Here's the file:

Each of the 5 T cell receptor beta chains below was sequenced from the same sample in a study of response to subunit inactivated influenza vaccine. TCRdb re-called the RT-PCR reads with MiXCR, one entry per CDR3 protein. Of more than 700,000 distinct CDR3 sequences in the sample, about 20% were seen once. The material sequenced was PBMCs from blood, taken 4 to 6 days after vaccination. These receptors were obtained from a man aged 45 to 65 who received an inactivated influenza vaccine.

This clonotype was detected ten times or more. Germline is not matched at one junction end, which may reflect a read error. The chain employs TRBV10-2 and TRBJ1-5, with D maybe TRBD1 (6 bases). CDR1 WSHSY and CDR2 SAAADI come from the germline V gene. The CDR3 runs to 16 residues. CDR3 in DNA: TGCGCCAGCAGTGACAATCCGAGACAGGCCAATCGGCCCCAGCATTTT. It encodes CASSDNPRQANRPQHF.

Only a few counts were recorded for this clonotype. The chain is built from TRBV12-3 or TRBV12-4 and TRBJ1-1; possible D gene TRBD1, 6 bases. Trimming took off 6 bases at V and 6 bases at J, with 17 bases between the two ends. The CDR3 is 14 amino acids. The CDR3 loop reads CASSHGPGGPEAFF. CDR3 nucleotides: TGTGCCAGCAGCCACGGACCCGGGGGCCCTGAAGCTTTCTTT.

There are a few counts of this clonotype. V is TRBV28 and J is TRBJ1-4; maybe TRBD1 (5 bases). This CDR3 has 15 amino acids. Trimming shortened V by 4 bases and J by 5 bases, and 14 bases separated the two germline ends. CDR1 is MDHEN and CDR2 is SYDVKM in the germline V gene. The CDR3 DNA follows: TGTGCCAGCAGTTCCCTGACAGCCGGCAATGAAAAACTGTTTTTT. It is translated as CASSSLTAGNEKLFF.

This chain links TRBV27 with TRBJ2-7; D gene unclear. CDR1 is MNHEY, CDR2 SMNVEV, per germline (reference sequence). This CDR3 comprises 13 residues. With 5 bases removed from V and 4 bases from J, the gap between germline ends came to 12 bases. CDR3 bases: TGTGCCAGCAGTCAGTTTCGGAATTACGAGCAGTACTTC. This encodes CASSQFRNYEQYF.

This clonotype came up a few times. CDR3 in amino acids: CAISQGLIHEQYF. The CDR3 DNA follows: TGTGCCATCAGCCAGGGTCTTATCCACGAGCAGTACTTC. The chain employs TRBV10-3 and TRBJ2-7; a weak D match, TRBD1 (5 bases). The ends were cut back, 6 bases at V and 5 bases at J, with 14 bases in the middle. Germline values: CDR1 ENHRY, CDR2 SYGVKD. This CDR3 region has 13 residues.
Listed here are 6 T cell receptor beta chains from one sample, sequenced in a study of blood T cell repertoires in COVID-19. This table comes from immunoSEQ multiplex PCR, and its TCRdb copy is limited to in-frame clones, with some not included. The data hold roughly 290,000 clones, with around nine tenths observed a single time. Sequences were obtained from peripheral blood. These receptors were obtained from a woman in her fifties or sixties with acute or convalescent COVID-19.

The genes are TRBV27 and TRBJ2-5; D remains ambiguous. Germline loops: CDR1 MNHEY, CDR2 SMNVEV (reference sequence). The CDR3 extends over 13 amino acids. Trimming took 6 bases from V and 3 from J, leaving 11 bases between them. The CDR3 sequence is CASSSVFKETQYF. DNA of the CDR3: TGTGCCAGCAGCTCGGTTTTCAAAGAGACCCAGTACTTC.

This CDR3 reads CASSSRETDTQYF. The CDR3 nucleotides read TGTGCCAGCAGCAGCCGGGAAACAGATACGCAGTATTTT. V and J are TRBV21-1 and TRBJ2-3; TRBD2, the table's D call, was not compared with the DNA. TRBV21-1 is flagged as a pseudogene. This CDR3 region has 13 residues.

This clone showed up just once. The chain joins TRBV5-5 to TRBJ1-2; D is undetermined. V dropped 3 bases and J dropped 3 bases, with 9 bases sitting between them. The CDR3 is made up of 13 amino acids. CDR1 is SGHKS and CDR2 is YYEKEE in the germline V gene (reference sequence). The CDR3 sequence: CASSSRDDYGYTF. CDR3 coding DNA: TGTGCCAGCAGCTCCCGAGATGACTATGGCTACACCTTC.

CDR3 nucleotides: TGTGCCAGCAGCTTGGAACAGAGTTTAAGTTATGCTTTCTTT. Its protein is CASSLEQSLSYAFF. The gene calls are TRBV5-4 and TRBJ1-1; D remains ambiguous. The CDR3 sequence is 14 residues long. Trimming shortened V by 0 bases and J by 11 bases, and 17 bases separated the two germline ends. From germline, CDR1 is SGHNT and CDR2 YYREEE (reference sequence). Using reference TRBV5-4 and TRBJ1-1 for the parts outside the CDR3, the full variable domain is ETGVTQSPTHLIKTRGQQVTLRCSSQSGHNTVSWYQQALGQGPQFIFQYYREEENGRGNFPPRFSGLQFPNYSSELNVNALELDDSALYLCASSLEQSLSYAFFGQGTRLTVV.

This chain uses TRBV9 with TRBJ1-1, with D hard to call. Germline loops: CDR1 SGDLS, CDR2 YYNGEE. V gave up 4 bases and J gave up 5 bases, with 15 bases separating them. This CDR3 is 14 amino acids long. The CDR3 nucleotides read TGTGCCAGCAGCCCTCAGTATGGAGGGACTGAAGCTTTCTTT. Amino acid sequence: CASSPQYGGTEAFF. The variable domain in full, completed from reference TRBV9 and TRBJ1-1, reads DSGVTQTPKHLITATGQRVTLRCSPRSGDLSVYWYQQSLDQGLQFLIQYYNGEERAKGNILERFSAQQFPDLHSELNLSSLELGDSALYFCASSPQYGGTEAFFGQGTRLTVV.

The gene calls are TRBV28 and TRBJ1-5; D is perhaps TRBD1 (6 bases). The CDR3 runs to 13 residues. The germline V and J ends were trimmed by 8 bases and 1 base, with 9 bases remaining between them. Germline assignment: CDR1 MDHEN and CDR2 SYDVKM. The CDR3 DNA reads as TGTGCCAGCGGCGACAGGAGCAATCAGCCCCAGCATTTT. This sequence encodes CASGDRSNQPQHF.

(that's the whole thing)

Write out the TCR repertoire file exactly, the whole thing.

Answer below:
Each of the 5 T cell receptor beta chains below was sequenced from the same sample in a study of response to subunit inactivated influenza vaccine. TCRdb re-called the RT-PCR reads with MiXCR, one entry per CDR3 protein. Of more than 700,000 distinct CDR3 sequences in the sample, about 20% were seen once. The material sequenced was PBMCs from blood, taken 4 to 6 days after vaccination. These receptors were obtained from a man aged 45 to 65 who received an inactivated influenza vaccine.

This clonotype was detected ten times or more. Germline is not matched at one junction end, which may reflect a read error. The chain employs TRBV10-2 and TRBJ1-5, with D maybe TRBD1 (6 bases). CDR1 WSHSY and CDR2 SAAADI come from the germline V gene. The CDR3 runs to 16 residues. CDR3 in DNA: TGCGCCAGCAGTGACAATCCGAGACAGGCCAATCGGCCCCAGCATTTT. It encodes CASSDNPRQANRPQHF.

Only a few counts were recorded for this clonotype. The chain is built from TRBV12-3 or TRBV12-4 and TRBJ1-1; possible D gene TRBD1, 6 bases. Trimming took off 6 bases at V and 6 bases at J, with 17 bases between the two ends. The CDR3 is 14 amino acids. The CDR3 loop reads CASSHGPGGPEAFF. CDR3 nucleotides: TGTGCCAGCAGCCACGGACCCGGGGGCCCTGAAGCTTTCTTT.

There are a few counts of this clonotype. V is TRBV28 and J is TRBJ1-4; maybe TRBD1 (5 bases). This CDR3 has 15 amino acids. Trimming shortened V by 4 bases and J by 5 bases, and 14 bases separated the two germline ends. CDR1 is MDHEN and CDR2 is SYDVKM in the germline V gene. The CDR3 DNA follows: TGTGCCAGCAGTTCCCTGACAGCCGGCAATGAAAAACTGTTTTTT. It is translated as CASSSLTAGNEKLFF.

This chain links TRBV27 with TRBJ2-7; D gene unclear. CDR1 is MNHEY, CDR2 SMNVEV, per germline (reference sequence). This CDR3 comprises 13 residues. With 5 bases removed from V and 4 bases from J, the gap between germline ends came to 12 bases. CDR3 bases: TGTGCCAGCAGTCAGTTTCGGAATTACGAGCAGTACTTC. This encodes CASSQFRNYEQYF.

This clonotype came up a few times. CDR3 in amino acids: CAISQGLIHEQYF. The CDR3 DNA follows: TGTGCCATCAGCCAGGGTCTTATCCACGAGCAGTACTTC. The chain employs TRBV10-3 and TRBJ2-7; a weak D match, TRBD1 (5 bases). The ends were cut back, 6 bases at V and 5 bases at J, with 14 bases in the middle. Germline values: CDR1 ENHRY, CDR2 SYGVKD. This CDR3 region has 13 residues.
Listed here are 6 T cell receptor beta chains from one sample, sequenced in a study of blood T cell repertoires in COVID-19. This table comes from immunoSEQ multiplex PCR, and its TCRdb copy is limited to in-frame clones, with some not included. The data hold roughly 290,000 clones, with around nine tenths observed a single time. Sequences were obtained from peripheral blood. These receptors were obtained from a woman in her fifties or sixties with acute or convalescent COVID-19.

The genes are TRBV27 and TRBJ2-5; D remains ambiguous. Germline loops: CDR1 MNHEY, CDR2 SMNVEV (reference sequence). The CDR3 extends over 13 amino acids. Trimming took 6 bases from V and 3 from J, leaving 11 bases between them. The CDR3 sequence is CASSSVFKETQYF. DNA of the CDR3: TGTGCCAGCAGCTCGGTTTTCAAAGAGACCCAGTACTTC.

This CDR3 reads CASSSRETDTQYF. The CDR3 nucleotides read TGTGCCAGCAGCAGCCGGGAAACAGATACGCAGTATTTT. V and J are TRBV21-1 and TRBJ2-3; TRBD2, the table's D call, was not compared with the DNA. TRBV21-1 is flagged as a pseudogene. This CDR3 region has 13 residues.

This clone showed up just once. The chain joins TRBV5-5 to TRBJ1-2; D is undetermined. V dropped 3 bases and J dropped 3 bases, with 9 bases sitting between them. The CDR3 is made up of 13 amino acids. CDR1 is SGHKS and CDR2 is YYEKEE in the germline V gene (reference sequence). The CDR3 sequence: CASSSRDDYGYTF. CDR3 coding DNA: TGTGCCAGCAGCTCCCGAGATGACTATGGCTACACCTTC.

CDR3 nucleotides: TGTGCCAGCAGCTTGGAACAGAGTTTAAGTTATGCTTTCTTT. Its protein is CASSLEQSLSYAFF. The gene calls are TRBV5-4 and TRBJ1-1; D remains ambiguous. The CDR3 sequence is 14 residues long. Trimming shortened V by 0 bases and J by 11 bases, and 17 bases separated the two germline ends. From germline, CDR1 is SGHNT and CDR2 YYREEE (reference sequence). Using reference TRBV5-4 and TRBJ1-1 for the parts outside the CDR3, the full variable domain is ETGVTQSPTHLIKTRGQQVTLRCSSQSGHNTVSWYQQALGQGPQFIFQYYREEENGRGNFPPRFSGLQFPNYSSELNVNALELDDSALYLCASSLEQSLSYAFFGQGTRLTVV.

This chain uses TRBV9 with TRBJ1-1, with D hard to call. Germline loops: CDR1 SGDLS, CDR2 YYNGEE. V gave up 4 bases and J gave up 5 bases, with 15 bases separating them. This CDR3 is 14 amino acids long. The CDR3 nucleotides read TGTGCCAGCAGCCCTCAGTATGGAGGGACTGAAGCTTTCTTT. Amino acid sequence: CASSPQYGGTEAFF. The variable domain in full, completed from reference TRBV9 and TRBJ1-1, reads DSGVTQTPKHLITATGQRVTLRCSPRSGDLSVYWYQQSLDQGLQFLIQYYNGEERAKGNILERFSAQQFPDLHSELNLSSLELGDSALYFCASSPQYGGTEAFFGQGTRLTVV.

The gene calls are TRBV28 and TRBJ1-5; D is perhaps TRBD1 (6 bases). The CDR3 runs to 13 residues. The germline V and J ends were trimmed by 8 bases and 1 base, with 9 bases remaining between them. Germline assignment: CDR1 MDHEN and CDR2 SYDVKM. The CDR3 DNA reads as TGTGCCAGCGGCGACAGGAGCAATCAGCCCCAGCATTTT. This sequence encodes CASGDRSNQPQHF.